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“Having control of your life with financial independence, if you don’t like it, then maybe back off and just go part time or explore some other avenues of income, turn a hobby into a business. You need those kinds of options and that’s where I think financial independence comes in.” -Dr. Amir Baluch

In today’s episode, Jen has an in depth conversation about finances with Dr. Amir Baluch. Dr. Baluch is the founder of Financial Wellness MD and the author of Make It, Keep It: The New Rules of Wealth Preservation for Doctors. In this episode, Dr. Baluch shares his wealth of experience with real estate investing and ecommerce stores. At DocWorking one of our goals is to help physicians gain financial independence. Dr. Baluch shares that goal. He is also offering DocWorking listeners a discount to access his Wealth Strategies Summit. Tune in to this episode to gain insight and knowledge about how to start your own passive income stream and get on the road to financial independence now! 

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Podcast produced by: Amanda Taran

Please enjoy the full transcript below

Amir: Having control of your life with financial independence, if you don’t like it, then maybe back off and just go part time or explore some other avenues of income, or turn a hobby into a business. You need those kinds of options. That’s where I think financial independence comes in.

 

[Theme Music]

 

Jen: I’m Dr. Jen Barna. I’m so happy you’re here with me today on DocWorking: The Whole Physician Podcast. My guest today is Dr. Amir Baluch, a practicing anesthesiologist, author of Make It, Keep It, a financial primer for medical professionals, and founder of financialwellnessmd.com. Welcome to DocWorking: The Whole Physician Podcast.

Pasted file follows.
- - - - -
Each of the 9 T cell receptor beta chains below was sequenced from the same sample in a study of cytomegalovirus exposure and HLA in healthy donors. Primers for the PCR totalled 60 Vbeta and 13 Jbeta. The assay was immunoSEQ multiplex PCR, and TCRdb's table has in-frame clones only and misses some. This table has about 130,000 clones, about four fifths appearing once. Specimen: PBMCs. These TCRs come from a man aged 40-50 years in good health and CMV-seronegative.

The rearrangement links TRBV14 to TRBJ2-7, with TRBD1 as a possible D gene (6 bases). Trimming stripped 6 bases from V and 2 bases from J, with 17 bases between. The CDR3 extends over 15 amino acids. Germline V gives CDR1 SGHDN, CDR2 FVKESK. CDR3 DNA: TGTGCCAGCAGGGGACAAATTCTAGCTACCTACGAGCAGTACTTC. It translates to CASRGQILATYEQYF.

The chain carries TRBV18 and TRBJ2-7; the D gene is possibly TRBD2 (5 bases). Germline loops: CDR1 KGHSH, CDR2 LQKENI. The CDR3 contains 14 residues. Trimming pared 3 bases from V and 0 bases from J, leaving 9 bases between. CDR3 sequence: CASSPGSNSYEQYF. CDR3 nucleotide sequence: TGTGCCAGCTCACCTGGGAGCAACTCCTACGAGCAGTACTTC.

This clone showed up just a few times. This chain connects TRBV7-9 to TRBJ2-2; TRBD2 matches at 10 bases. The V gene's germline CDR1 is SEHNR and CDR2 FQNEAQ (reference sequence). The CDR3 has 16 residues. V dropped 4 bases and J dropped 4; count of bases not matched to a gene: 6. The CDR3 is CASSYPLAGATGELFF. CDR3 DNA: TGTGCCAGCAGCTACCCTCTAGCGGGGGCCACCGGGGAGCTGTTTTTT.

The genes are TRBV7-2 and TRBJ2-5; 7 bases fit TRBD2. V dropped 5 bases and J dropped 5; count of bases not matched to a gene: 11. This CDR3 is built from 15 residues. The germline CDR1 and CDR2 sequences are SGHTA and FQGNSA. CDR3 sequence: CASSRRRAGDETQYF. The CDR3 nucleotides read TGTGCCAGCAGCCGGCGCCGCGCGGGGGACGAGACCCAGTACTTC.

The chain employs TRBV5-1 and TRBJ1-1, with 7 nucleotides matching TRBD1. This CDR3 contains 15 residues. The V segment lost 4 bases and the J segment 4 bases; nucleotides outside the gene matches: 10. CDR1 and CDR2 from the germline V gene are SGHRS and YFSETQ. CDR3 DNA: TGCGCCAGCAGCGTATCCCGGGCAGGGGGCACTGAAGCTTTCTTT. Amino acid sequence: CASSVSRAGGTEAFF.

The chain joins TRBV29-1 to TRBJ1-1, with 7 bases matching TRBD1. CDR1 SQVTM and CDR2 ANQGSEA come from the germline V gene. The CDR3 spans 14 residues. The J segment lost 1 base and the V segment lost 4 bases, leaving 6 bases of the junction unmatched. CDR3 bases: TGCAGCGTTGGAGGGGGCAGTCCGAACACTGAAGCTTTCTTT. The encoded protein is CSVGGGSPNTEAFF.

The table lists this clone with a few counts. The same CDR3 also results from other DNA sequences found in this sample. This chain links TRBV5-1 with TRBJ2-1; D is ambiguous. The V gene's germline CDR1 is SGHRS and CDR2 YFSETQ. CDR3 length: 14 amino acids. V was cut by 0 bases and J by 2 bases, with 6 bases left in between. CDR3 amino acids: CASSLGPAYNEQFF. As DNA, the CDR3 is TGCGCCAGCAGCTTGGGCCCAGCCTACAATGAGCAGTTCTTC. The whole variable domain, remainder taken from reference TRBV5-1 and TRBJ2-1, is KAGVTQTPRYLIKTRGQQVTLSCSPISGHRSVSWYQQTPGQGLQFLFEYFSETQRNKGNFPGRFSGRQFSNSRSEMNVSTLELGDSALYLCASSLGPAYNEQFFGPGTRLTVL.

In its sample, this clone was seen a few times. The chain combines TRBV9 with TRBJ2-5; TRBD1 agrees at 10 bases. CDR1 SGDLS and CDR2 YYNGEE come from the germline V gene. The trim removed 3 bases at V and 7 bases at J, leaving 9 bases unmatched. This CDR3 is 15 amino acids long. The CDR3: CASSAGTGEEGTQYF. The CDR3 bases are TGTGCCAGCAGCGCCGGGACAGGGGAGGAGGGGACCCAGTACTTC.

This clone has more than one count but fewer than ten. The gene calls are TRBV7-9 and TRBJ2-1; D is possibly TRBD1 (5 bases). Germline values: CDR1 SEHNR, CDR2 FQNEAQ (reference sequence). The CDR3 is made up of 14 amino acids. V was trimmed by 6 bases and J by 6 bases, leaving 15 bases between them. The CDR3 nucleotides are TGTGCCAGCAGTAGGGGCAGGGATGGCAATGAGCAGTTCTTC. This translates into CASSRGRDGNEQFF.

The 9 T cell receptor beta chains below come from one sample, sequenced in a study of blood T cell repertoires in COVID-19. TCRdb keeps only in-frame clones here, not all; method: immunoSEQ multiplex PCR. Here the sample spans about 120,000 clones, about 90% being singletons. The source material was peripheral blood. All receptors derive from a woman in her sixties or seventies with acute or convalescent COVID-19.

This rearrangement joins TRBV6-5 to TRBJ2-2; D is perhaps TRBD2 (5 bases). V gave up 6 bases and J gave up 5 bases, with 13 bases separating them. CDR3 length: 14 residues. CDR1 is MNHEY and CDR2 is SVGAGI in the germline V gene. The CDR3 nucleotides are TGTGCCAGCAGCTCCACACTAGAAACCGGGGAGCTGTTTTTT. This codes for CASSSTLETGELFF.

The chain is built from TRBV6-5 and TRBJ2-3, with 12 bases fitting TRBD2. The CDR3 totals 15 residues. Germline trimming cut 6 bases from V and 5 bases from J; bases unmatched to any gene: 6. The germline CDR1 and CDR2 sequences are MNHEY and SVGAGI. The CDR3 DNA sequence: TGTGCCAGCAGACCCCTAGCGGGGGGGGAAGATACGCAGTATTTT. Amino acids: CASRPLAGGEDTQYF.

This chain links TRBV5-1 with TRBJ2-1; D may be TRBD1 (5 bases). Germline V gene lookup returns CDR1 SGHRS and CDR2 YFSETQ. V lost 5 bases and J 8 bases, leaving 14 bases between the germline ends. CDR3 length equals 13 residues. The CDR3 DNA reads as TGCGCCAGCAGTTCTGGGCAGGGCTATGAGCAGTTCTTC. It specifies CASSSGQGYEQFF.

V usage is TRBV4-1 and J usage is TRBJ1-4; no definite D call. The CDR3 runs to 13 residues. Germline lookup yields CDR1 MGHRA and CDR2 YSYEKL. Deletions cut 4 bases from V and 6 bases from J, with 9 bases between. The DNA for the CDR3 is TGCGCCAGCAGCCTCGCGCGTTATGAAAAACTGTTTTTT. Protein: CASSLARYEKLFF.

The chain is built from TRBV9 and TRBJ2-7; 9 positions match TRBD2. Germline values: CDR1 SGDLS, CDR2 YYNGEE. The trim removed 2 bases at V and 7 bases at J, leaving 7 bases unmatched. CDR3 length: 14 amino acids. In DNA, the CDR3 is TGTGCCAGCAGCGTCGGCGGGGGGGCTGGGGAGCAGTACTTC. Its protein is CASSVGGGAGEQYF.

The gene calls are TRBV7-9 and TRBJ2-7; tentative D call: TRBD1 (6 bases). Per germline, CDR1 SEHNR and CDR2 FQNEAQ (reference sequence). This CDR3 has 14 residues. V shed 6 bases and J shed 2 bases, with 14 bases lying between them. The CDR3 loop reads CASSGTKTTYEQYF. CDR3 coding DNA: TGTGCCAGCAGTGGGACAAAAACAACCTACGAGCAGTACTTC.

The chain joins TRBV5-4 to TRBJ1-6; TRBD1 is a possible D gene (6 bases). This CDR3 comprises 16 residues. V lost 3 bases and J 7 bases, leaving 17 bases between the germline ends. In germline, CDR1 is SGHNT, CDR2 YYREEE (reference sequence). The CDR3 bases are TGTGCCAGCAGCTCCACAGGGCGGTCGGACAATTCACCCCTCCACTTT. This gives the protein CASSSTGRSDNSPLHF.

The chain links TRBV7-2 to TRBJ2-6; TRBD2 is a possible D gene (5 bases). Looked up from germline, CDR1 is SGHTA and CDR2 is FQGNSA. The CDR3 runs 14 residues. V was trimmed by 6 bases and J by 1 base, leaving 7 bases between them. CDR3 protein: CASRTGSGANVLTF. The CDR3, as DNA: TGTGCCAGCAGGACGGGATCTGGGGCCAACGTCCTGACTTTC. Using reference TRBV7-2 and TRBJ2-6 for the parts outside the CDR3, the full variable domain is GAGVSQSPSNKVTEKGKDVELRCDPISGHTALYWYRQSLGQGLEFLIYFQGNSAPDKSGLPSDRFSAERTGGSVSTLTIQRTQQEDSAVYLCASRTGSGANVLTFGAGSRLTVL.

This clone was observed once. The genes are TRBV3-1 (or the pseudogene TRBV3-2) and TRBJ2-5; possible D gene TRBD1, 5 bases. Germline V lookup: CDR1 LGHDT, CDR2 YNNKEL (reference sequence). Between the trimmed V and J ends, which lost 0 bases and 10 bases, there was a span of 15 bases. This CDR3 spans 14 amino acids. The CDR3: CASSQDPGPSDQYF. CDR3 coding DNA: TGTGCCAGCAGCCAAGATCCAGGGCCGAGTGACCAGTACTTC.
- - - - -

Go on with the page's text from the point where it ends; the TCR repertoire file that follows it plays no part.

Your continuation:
Amir: Hey, thanks, Jen, for having me. 

 

Jen: I’m so glad to get to talk with you today. I think we have a lot to cover and a lot to discuss. I’m especially curious just getting started to hear about your story and how you’ve come to see financial independence for physicians as such an important mission.

 

Amir: Well, my pathway wasn’t very traditional. I thought growing up as a kid, “Hey, I’m just going to go straight through school, ace everything, get into med school.” I had pretty good GPA and everything. I was applied to med schools. I had four interviews, but I didn’t get in the first time I applied. That shocked me a little bit. I was thinking, “What am I going to do the rest of my life?” I can’t be a doctor. At that same time, that same year, my dad actually went bankrupt in his clinic. He was an internal medicine doctor. Now, the money that I thought he might float me until I figure out why was gone. So, I started reading a lot of books. I’m like, “What do I do?” I became a librarian and an EMT. I reapplied. I did a bunch of different things. 

 

As I was reading, I learned that most multimillionaires have multiple streams of income. That’s number one. Number two, from my own experience, I learned not to trust just one source of income or one pathway. Those are the two most important things that I learned during those one or two years where I was not in medical school. That’s what stimulated me to constantly learn about financial wellness, and financial literacy altogether, and then, over the years, I’ve learned a lot, and people ask me questions. That’s why I’m like, “Well, let me write a book about this thing, and share my knowledge, and expertise whenever I can.”

 

Amir: Wow. Let’s back up there because you bring up so many important points. First of all, I think it’s really interesting that you have the history of applying to medical school twice, which I think a lot of people do, and it’s often not talked about but it should be because from everything you’re telling me, it sounds like when you reapplied and got in, you had a much richer experience to bring with you in your journey to become a physician, and had you not had that experience of reapplying and had that time to explore the concept of financial wellness, you may have skipped that step and made a lot of financial mistakes that many of us have made. [laughs] I think you saved yourself by having that time to invest in your future.